Unit 02: Sexting case raises workplace privacy issues

The future of employee privacy rights in the workplace may hinge on a case that the U.S. Supreme Court is taking up involving a cop and sexting. Jeff Quon, a California SWAT sergeant, was given a pager from his employer, the Ontario Police Department. He was later found to have used the device not only for work but also for pleasure, often sending sexually explicit text messages to his wife and his mistress. Quon’s employer found out about his personal use of the pager after an investigation looking into excessive texting at the department. Quon cried foul, saying he thought the messages were confidential. As a result, Quon; his wife Jerilyn, who is also a police officer; his mistress, April Florio, who is a department dispatcher; and another sergeant, Steve Trujillo; sued the department, the city of Ontario, and the paging service company, Arch Wireless Operating Company, for violating their privacy rights.

All people have been heard about regular ethical issues such as lying about work subjects, personal relationships between employees and employers, accuracy in teaching process or  accuracy in reports to payers and funding sources during work life and these ethical issues are not new and unique. The one issue that was mentioned above is about work time and work equipment are often used for personal matters such as e-mailing a spouse about a child’s soccer game or texting a friend about what time to meet at the local bar after work. according to a survey report in 2009 by the ePolicy Institute and the American Management Association found that 79 percent of employees had used e-mail to send or receive personal messages. it means a huge number of people use work equipment as their personal uses. this percentage make us to think about why people use business email address or pagers for sending personal messages and what is solution?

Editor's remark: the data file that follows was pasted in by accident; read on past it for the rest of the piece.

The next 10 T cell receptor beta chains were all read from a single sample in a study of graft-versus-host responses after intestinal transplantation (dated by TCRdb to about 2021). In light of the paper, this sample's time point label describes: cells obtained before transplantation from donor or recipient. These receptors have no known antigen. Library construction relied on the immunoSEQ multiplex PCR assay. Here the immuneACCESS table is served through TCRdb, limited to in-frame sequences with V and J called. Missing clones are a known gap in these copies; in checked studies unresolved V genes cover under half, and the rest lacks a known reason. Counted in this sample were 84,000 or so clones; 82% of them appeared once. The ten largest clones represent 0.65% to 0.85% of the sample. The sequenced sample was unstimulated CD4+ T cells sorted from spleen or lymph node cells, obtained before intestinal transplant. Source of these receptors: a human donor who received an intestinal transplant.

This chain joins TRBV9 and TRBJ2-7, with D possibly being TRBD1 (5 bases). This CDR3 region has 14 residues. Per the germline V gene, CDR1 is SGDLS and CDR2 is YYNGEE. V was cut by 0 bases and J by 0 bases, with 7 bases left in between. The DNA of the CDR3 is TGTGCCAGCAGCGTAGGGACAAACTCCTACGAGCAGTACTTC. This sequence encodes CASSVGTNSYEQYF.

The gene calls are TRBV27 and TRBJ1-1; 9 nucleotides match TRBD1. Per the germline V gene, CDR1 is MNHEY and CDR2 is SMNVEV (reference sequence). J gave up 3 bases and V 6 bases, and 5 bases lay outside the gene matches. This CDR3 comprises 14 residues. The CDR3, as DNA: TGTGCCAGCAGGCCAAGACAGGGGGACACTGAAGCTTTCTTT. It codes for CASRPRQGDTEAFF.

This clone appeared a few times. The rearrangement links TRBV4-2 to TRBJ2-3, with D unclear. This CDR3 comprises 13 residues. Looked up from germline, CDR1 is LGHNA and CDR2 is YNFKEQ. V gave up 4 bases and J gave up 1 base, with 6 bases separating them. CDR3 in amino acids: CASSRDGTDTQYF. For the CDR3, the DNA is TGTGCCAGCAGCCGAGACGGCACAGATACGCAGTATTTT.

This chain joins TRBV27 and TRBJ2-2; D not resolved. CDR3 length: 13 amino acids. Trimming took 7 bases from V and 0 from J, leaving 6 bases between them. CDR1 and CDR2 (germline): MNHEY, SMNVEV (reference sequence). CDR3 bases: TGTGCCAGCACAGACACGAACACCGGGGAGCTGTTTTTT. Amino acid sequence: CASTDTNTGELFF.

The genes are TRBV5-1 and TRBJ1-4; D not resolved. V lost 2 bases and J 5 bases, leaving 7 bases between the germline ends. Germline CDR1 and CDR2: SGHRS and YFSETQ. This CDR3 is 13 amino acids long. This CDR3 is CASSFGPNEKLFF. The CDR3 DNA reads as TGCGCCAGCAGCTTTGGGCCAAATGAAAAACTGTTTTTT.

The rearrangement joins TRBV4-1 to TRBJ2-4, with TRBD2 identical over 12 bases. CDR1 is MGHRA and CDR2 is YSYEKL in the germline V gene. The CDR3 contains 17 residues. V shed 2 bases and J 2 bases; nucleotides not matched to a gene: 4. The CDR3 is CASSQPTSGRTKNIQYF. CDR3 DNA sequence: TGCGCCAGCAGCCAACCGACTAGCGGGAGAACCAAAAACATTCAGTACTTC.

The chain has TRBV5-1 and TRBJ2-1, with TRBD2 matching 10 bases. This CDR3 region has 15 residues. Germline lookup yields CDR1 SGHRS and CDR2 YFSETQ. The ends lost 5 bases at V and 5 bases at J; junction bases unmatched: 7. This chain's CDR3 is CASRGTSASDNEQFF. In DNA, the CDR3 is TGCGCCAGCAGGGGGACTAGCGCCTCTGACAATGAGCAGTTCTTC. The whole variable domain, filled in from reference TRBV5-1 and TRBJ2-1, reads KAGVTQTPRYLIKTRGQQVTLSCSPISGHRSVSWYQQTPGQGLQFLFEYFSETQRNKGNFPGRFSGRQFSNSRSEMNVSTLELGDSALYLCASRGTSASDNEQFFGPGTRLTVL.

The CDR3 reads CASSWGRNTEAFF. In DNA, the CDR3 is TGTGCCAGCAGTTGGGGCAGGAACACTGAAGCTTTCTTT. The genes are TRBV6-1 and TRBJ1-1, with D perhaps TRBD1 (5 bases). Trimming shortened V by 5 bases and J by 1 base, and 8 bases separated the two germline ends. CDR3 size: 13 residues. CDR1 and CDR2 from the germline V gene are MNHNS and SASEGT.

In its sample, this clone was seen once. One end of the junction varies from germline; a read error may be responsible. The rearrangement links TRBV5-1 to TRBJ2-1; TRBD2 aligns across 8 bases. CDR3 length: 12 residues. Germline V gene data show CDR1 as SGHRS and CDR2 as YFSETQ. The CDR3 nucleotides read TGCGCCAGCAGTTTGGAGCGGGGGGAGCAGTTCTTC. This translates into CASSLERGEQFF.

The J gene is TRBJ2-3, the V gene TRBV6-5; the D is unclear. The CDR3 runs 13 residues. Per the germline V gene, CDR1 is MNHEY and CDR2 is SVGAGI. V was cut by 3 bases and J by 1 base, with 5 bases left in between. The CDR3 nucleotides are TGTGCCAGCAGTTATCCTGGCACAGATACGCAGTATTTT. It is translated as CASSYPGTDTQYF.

No matter what your policy is or how much you try to control it, employees will probably use your equipment from time to time for personal purposes. The best way to handle the inevitable is to allow a reasonable amount of slack, but to be consistent and vigilant in creating and enforcing rules to make sure that the personal use doesn’t get excessive.

For example, for many businesses, employees use computers for the most important aspects of their work. So, what happens when employees begin doing personal business on these machines? Is “Monitoring” employees and employers during work hours an appropriate solution? or spying their emails or computers? we all know people don’t use work time and work equipment for personal reasons but what exactly can be stop individual doing that?

The type of policy you create to regulate the personal use of business equipment will depend on the type of business you operate and the equipment used in your business. for example, your policy regarding the personal use of business computers could state that:

  •  Email and other computer files provided by the company are to be used for business purposes only.
  • Use of computer facilities for personal reasons is strictly prohibited (or, personal use may be permitted subject to approval).
  • Employees may not use computer files or software brought from home or other sources on the business computer (to avoid viruses).
  • The company reserves the right to enter, search, and monitor the computer files or email of any employee, without advance notice, for business purposes such as investigating theft, disclosure of confidential business or proprietary information, or personal abuse of the system, or monitoring work flow or productivity.

There are ethical codes and standards for each issue at workplace but the thing is how leaders would be able to set policy for organization to stop employees to use work equipment or time for personal uses and with what rules leaders can manage this issue and keep the environment safe and friendly at the same time.